Coverage cut in middle of suit with Islamic group
FEB. 20, 2014
LYNCHBURG, VA -- Christian Action Network (CAN), a pro-family advocacy group headquartered in Lynchburg, Va., has filed a legal complaint against State Farm Fire and Casualty Co. over State Farm’s refusal to continue coverage in a lawsuit brought against CAN and others by an Islamic organization.
The complaint against State Farm was filed in the 24th Circuit Court in Bedford County, Va., this week alleging that State Farm “improperly withdrew its defense” of CAN, its president and founder Martin Mawyer, and CAN editor-in-chief Patti A. Pierucci. A group known as The Muslims of America, Inc. named all three as defendants in a $55 million lawsuit filed in February 2013.
The Muslim group’s suit alleges that a book authored by Mawyer and co-authored by Pierucci defamed their organization. The book, “Twilight in America: The Untold Story of Islamic Terrorist Training Camps in America,” was published in April 2012.
After paying for CAN’s legal bills stemming from this suit for the first four months, State Farm “abruptly and improperly withdrew its defense, abandoning CAN and Mawyer, and many months later, Pierucci, to find replacement counsel in the middle of the ongoing lawsuit,” the complaint states.
State Farm agreed initially to cover CAN, Mawyer and Pierucci, hired a law firm for them, and paid the firm’s legal bills for more than four months into the lawsuit. Then, in June 2013, according to the complaint, “State Farm abruptly revoked its position and asserted that it actually had no contractual obligation to provide any coverage to CAN and Mawyer.”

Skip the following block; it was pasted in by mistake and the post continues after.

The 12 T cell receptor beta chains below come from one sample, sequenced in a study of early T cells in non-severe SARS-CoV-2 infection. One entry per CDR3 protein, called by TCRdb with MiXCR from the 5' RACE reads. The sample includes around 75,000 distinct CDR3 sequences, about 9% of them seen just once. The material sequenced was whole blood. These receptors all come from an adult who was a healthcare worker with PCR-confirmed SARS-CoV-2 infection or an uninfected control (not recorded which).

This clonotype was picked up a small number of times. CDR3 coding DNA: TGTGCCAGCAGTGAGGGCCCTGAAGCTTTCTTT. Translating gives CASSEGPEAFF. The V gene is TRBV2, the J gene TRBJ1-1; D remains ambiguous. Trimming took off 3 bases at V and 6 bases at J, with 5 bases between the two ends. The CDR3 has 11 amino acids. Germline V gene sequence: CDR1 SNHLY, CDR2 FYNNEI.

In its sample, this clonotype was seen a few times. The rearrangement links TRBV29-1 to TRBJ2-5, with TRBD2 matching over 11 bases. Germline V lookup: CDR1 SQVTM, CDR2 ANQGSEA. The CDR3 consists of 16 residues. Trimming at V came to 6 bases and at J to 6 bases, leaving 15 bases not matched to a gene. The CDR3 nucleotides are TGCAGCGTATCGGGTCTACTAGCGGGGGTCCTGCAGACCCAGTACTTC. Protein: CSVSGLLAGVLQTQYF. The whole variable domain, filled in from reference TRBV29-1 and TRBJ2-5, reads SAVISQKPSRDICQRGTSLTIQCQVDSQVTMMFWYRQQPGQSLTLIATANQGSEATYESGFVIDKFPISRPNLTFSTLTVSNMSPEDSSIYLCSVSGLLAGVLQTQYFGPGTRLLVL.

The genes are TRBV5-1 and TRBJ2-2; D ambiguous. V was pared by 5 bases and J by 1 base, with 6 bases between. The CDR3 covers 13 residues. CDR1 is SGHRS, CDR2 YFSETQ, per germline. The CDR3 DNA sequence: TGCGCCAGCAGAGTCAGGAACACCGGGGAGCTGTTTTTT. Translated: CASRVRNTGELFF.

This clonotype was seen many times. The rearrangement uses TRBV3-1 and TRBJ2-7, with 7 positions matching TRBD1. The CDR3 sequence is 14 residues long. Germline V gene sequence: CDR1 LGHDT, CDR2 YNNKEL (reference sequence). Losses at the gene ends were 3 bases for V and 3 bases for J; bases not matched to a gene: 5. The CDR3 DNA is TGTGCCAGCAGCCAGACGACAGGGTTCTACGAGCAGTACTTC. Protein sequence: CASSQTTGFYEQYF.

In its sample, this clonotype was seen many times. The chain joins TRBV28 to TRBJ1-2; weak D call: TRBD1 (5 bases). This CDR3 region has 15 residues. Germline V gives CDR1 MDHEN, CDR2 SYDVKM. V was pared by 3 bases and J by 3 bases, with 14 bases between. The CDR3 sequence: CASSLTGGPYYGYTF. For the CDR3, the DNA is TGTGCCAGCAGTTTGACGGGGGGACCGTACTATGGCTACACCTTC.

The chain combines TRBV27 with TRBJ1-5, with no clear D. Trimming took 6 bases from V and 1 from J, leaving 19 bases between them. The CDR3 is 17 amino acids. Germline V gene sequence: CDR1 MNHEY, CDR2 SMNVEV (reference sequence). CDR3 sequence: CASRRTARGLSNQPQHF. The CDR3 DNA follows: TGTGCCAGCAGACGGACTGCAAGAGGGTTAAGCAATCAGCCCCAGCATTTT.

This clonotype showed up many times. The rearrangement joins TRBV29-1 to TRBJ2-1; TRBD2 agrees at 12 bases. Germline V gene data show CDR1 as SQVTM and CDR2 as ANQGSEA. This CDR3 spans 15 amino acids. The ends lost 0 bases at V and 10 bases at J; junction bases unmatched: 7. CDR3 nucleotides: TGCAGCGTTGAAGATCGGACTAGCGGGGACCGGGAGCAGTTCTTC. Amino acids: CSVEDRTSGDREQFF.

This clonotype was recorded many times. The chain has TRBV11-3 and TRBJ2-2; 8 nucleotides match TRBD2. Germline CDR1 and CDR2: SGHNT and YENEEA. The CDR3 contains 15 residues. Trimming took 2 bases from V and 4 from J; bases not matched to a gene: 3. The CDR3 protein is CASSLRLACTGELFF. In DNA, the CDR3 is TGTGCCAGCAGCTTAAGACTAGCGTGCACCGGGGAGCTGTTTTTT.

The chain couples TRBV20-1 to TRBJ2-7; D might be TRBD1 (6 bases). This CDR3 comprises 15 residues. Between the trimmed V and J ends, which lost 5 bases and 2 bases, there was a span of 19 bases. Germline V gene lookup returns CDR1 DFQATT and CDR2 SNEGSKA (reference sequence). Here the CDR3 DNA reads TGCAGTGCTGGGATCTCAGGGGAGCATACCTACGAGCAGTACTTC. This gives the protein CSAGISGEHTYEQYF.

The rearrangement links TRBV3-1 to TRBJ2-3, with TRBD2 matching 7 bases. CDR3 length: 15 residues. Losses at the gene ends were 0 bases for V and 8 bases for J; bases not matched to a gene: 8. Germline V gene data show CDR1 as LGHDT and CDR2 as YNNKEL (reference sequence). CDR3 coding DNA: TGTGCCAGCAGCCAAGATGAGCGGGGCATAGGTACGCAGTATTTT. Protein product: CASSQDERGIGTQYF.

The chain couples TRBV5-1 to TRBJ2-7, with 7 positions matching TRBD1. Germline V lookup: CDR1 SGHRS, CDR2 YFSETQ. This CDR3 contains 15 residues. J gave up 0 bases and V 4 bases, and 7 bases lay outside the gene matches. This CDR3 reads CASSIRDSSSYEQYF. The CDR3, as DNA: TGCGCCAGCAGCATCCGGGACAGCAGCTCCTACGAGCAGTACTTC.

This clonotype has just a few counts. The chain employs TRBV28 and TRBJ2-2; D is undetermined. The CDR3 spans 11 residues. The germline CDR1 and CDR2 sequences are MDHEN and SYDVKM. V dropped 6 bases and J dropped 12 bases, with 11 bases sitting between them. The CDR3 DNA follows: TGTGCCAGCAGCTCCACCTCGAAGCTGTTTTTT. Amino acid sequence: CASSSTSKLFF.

Seven months later, after leaving defendants and their counsel in the dark about how to proceed, State Farm revoked coverage for Pierucci.
Mawyer said he wants the Circuit Court to force State Farm to re-instate coverage for their legal defense against The Muslims of America, reimburse them for expenses since the coverage was withdrawn, reimburse all legal fees incurred to enforce their rights under the State Farm policy, and any other damages agreed to.
Mawyer added that he paid the State Farm premiums on time every month for nearly 25 years. “State Farm’s behavior has been devastating to our tiny organization,” said Mawyer. “I hate to think that State Farm dropped our coverage because our legal bills were simply too high, or worse yet, because our case has national implications involving a group with a documented history of Islamic terrorism and criminal activity.”
Mawyer’s book, “Twilight in America,” details the history of Muslims of America organization in the United States founded and run by Sheikh Mubarik Ali Gilani, a Pakistani cleric. The group has compounds throughout the world, including the Caribbean and Canada. The book describes how Gilani established guerilla training camps in rural areas of the United States, which at one time numbered at least 35, according to law enforcement reports. Several of the camps have been shut down over the years after criminal activity was identified at them.